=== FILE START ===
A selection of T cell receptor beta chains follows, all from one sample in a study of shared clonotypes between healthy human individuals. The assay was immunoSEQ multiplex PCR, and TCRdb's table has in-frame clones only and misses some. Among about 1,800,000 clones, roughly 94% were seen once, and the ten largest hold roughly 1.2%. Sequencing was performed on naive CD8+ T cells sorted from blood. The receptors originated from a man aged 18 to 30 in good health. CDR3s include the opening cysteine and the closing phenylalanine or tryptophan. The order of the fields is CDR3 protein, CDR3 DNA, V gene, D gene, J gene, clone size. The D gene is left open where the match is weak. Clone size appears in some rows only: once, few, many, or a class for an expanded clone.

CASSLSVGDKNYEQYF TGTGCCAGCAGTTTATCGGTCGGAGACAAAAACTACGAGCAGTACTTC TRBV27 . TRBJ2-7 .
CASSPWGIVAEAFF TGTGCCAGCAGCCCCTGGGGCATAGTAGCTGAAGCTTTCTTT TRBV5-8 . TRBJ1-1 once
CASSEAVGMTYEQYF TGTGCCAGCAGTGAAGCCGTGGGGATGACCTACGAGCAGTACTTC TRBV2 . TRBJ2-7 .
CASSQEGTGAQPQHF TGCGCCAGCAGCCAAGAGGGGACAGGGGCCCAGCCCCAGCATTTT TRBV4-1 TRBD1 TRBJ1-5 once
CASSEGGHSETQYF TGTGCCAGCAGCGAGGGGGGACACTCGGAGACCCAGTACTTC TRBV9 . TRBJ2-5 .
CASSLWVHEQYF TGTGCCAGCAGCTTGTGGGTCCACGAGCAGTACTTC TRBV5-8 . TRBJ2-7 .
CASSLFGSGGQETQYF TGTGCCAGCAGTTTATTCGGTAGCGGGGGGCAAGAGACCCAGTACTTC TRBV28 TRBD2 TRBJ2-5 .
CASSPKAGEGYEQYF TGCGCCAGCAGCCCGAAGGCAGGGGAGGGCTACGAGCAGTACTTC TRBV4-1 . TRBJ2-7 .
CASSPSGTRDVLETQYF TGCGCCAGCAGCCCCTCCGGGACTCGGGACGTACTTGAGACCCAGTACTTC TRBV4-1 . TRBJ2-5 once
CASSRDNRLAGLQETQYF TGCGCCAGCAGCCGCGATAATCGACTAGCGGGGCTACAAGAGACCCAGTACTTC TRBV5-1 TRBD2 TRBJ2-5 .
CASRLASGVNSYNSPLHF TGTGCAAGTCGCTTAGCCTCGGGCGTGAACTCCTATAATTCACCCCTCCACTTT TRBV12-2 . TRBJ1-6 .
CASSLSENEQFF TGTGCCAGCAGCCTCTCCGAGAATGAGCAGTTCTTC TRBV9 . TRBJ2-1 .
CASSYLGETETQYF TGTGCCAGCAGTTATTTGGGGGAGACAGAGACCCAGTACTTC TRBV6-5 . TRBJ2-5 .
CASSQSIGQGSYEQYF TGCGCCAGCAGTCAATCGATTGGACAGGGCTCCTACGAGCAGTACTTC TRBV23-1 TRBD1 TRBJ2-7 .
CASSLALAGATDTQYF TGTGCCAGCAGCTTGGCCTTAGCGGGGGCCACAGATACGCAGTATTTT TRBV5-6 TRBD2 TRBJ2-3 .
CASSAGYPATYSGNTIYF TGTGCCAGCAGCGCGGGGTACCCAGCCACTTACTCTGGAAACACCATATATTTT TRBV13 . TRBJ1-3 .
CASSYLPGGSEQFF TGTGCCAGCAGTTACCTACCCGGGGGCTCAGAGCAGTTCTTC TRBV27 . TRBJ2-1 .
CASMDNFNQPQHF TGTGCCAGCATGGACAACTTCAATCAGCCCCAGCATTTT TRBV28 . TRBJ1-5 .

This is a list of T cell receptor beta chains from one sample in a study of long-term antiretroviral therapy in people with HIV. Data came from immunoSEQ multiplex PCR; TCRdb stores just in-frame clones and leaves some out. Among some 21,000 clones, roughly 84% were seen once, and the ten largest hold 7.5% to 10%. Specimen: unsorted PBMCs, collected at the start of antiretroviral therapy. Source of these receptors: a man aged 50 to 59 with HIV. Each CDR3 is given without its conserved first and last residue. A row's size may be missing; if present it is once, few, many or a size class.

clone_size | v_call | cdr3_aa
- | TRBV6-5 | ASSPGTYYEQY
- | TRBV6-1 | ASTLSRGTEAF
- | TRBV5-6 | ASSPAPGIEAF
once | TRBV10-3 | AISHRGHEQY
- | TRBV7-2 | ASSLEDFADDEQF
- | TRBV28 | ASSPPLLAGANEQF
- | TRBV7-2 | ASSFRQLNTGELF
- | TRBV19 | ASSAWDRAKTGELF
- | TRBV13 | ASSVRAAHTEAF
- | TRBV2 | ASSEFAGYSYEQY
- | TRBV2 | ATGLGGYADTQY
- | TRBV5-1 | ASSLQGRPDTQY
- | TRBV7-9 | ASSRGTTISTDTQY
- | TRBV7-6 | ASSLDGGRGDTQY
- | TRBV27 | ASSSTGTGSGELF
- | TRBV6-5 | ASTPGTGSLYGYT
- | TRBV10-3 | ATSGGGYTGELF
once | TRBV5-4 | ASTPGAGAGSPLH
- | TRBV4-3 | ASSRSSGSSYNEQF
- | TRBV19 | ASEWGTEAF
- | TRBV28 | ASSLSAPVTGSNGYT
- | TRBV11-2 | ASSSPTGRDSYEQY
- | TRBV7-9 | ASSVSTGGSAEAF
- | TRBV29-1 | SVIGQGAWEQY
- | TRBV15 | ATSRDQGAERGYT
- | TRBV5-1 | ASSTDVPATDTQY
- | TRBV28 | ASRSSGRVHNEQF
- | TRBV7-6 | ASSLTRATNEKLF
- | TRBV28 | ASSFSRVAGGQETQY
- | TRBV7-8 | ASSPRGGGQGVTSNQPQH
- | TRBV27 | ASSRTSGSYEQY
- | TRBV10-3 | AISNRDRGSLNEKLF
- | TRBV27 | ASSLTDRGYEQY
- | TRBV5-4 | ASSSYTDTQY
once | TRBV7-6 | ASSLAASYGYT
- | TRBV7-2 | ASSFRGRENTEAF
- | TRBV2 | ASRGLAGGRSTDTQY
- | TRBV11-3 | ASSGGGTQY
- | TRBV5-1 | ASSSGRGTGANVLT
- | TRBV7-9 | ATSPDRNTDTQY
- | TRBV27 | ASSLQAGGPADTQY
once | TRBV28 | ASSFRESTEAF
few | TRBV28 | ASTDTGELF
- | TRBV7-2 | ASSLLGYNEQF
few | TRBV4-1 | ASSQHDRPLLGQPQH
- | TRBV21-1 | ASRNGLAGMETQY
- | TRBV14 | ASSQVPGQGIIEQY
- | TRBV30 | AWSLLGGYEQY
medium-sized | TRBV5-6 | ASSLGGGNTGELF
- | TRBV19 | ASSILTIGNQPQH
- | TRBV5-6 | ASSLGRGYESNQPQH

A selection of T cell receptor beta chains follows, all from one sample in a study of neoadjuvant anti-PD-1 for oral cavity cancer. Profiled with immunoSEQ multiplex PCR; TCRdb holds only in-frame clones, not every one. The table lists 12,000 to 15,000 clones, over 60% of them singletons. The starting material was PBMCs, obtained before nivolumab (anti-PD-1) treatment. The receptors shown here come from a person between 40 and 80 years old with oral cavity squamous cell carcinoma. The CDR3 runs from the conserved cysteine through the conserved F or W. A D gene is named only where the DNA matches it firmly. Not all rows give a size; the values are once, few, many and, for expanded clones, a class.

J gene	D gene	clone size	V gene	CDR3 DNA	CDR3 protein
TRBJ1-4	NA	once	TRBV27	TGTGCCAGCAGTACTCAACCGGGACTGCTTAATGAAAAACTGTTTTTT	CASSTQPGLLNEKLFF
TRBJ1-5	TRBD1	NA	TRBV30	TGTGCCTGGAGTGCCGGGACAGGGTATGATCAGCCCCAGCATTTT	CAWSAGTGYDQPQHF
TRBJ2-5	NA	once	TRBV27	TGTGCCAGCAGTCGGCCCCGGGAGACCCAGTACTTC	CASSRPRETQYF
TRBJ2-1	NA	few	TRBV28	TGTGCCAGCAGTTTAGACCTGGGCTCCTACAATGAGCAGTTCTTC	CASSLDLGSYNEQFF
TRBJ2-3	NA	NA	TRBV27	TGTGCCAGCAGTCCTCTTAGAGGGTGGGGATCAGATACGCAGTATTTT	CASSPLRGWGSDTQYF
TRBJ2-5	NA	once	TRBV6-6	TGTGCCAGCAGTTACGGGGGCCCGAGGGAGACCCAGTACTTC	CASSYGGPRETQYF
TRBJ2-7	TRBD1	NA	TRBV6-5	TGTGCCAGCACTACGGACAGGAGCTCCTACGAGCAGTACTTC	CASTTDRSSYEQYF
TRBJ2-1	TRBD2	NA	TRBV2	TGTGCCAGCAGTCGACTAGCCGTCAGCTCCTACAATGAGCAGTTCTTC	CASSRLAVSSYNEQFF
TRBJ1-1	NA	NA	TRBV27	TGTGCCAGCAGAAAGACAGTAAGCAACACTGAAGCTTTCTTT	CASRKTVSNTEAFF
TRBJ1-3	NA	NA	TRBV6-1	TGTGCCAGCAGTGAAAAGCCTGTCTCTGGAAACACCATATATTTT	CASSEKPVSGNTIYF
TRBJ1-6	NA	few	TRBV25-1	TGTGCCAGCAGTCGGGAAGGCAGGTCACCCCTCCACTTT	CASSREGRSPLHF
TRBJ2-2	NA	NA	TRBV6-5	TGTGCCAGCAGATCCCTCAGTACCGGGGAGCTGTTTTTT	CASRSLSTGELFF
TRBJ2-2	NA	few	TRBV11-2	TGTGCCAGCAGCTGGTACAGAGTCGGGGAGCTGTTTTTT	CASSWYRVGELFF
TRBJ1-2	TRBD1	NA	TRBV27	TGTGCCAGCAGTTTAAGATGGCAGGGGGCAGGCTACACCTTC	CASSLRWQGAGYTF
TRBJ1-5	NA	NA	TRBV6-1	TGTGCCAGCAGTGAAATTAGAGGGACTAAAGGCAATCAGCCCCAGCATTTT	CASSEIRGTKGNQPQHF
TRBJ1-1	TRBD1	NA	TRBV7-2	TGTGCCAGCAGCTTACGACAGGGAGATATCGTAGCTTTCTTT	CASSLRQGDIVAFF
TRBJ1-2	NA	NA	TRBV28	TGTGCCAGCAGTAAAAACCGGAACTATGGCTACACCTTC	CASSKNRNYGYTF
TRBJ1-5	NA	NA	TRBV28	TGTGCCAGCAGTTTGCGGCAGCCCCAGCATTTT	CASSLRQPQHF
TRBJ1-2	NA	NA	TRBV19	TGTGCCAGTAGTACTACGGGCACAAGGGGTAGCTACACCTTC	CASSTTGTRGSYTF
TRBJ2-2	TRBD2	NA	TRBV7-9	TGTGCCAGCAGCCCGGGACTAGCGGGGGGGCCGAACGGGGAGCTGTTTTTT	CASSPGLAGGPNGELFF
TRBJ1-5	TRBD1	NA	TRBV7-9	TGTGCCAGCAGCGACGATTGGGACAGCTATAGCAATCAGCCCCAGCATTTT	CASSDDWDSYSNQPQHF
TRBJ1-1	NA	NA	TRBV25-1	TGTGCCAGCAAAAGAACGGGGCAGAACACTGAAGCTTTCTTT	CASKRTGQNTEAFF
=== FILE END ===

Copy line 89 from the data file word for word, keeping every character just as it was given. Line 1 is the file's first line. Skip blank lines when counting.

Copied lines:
TRBJ1-5	NA	NA	TRBV6-1	TGTGCCAGCAGTGAAATTAGAGGGACTAAAGGCAATCAGCCCCAGCATTTT	CASSEIRGTKGNQPQHF